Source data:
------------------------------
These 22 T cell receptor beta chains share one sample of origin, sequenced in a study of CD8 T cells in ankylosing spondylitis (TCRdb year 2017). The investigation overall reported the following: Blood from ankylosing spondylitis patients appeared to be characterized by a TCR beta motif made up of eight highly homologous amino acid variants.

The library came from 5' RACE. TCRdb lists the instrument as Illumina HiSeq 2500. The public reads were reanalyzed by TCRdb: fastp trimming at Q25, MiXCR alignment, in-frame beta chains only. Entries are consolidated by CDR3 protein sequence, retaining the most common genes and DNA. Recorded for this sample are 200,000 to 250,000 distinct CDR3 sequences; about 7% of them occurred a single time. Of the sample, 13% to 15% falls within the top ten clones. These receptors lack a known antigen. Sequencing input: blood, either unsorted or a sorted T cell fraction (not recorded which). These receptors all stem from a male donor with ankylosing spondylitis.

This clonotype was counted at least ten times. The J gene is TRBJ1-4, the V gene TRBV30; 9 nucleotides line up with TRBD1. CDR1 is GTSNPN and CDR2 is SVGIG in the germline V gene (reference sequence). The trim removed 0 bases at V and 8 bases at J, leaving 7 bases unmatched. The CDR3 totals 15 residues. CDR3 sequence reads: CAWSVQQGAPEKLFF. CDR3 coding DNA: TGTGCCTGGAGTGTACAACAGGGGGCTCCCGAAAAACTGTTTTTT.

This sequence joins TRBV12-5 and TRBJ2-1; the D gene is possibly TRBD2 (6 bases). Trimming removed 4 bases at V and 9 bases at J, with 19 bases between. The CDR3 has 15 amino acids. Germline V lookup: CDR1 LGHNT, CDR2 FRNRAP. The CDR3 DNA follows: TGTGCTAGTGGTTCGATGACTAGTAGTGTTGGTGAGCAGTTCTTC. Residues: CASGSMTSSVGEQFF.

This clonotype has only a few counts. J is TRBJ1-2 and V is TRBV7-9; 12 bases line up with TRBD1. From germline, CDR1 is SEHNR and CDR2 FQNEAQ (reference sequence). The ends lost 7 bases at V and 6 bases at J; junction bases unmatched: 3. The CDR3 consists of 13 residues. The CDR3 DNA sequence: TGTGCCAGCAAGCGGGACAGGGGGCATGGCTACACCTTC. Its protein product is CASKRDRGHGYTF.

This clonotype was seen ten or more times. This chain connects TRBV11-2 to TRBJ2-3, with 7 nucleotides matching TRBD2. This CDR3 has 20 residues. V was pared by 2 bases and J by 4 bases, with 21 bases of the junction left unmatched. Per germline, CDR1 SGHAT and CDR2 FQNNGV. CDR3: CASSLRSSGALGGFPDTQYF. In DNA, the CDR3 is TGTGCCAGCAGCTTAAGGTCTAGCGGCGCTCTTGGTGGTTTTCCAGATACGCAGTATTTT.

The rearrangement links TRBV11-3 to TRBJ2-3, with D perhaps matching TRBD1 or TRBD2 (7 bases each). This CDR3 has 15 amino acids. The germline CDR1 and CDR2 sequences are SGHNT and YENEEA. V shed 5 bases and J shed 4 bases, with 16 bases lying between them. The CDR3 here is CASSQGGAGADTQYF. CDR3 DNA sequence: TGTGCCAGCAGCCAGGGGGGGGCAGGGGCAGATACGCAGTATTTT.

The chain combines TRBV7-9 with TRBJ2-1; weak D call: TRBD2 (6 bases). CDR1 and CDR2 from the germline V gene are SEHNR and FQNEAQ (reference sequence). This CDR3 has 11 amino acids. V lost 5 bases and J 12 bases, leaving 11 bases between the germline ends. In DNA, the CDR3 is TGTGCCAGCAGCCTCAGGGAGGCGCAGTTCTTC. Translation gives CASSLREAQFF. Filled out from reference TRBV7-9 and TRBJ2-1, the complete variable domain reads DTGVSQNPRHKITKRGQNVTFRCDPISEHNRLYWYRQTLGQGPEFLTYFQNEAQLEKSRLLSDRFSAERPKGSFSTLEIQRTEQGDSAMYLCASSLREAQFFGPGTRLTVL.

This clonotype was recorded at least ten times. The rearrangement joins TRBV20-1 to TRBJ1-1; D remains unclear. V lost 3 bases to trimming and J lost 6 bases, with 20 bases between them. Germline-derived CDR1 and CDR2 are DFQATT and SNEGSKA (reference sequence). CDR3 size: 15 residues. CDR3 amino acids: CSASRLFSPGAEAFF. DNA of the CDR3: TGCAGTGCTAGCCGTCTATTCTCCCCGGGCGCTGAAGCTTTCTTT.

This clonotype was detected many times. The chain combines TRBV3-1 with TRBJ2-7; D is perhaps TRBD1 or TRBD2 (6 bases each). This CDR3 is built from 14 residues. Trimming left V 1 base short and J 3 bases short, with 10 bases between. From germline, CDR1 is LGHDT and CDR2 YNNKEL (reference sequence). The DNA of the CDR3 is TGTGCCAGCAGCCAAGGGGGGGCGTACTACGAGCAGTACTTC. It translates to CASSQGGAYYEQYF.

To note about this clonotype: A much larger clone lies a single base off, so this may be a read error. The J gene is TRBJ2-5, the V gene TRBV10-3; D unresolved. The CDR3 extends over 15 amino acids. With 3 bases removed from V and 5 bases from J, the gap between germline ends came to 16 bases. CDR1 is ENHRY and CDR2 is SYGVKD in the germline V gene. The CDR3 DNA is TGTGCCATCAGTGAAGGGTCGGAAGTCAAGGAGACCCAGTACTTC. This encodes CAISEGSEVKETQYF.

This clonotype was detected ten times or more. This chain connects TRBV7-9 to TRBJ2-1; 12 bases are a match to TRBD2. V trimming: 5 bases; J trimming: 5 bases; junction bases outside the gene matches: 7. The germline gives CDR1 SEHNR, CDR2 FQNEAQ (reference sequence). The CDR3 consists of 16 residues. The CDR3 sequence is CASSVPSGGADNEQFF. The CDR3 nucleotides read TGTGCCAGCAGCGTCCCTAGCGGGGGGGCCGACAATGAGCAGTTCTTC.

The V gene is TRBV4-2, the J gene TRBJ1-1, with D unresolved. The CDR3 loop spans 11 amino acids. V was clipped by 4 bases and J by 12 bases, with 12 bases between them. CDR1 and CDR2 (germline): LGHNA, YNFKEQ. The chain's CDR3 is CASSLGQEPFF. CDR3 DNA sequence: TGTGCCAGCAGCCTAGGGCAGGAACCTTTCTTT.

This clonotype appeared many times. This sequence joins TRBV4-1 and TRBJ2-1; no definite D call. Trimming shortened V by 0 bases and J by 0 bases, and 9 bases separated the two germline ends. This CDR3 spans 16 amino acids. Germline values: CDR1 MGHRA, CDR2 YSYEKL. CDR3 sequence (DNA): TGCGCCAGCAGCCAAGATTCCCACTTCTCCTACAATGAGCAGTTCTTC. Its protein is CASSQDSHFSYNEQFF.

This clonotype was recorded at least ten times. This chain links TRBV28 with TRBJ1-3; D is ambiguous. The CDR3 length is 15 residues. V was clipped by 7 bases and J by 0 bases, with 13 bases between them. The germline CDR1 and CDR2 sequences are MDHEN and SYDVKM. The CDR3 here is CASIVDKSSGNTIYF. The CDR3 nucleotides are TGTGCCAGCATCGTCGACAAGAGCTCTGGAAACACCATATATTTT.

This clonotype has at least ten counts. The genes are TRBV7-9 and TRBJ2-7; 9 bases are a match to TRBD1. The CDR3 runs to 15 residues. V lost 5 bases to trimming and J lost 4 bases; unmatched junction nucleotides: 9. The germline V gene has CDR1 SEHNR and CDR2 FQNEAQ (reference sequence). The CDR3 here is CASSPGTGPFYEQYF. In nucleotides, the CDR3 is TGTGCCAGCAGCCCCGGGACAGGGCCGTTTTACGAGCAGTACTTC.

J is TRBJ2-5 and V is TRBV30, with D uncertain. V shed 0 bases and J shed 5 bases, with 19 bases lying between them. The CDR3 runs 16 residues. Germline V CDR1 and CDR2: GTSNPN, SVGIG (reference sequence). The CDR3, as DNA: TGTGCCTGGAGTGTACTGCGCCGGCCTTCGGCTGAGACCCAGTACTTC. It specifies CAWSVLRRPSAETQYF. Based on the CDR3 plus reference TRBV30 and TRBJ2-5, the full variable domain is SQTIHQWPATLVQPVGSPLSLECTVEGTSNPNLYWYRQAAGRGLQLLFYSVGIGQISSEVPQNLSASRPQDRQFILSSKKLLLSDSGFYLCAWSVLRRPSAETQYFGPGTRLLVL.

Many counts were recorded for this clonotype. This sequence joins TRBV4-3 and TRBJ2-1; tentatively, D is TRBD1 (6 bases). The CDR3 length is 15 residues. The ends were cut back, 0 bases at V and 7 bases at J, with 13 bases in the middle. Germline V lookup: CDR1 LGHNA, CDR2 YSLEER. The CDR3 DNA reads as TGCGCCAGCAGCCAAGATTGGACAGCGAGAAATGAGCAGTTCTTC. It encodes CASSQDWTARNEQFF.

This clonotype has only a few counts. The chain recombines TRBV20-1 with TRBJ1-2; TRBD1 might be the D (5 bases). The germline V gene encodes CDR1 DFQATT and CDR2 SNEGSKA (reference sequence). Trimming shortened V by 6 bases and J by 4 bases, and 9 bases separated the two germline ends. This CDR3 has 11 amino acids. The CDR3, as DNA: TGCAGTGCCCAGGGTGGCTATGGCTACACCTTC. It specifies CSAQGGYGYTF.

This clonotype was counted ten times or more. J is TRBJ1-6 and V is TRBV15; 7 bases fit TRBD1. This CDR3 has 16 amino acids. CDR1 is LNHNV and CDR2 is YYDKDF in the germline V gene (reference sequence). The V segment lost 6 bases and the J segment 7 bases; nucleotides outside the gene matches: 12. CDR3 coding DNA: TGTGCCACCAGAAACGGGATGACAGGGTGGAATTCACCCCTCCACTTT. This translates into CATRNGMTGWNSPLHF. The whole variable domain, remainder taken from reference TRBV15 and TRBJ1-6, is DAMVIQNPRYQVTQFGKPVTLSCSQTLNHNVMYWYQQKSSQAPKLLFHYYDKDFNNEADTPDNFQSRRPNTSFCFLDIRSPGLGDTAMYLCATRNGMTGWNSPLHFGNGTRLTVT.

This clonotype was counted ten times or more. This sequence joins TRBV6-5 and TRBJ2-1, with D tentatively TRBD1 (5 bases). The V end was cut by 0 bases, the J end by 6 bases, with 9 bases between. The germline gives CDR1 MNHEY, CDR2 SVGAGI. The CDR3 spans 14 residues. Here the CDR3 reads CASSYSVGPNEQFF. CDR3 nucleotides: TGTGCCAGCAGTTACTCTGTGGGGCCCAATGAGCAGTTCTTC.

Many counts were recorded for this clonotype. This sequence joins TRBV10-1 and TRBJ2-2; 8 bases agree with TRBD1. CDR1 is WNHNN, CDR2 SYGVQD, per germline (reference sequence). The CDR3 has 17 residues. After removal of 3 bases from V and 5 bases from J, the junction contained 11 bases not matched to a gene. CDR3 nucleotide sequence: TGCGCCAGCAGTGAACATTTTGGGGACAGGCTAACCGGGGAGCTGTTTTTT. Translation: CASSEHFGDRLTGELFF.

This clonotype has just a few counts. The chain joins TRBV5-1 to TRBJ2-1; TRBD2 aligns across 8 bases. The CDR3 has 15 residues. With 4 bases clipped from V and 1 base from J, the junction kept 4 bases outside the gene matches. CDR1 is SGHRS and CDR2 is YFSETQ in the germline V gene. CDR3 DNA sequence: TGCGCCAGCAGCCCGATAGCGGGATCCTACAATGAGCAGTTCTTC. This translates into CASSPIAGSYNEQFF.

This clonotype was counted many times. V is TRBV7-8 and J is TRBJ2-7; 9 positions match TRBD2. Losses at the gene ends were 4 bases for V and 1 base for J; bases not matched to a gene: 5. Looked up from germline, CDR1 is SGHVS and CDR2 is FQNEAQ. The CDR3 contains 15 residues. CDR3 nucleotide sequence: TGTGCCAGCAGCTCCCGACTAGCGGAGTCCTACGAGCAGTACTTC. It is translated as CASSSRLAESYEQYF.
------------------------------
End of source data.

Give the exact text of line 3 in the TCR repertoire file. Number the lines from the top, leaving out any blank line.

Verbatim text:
This clonotype was counted at least ten times. The J gene is TRBJ1-4, the V gene TRBV30; 9 nucleotides line up with TRBD1. CDR1 is GTSNPN and CDR2 is SVGIG in the germline V gene (reference sequence). The trim removed 0 bases at V and 8 bases at J, leaving 7 bases unmatched. The CDR3 totals 15 residues. CDR3 sequence reads: CAWSVQQGAPEKLFF. CDR3 coding DNA: TGTGCCTGGAGTGTACAACAGGGGGCTCCCGAAAAACTGTTTTTT.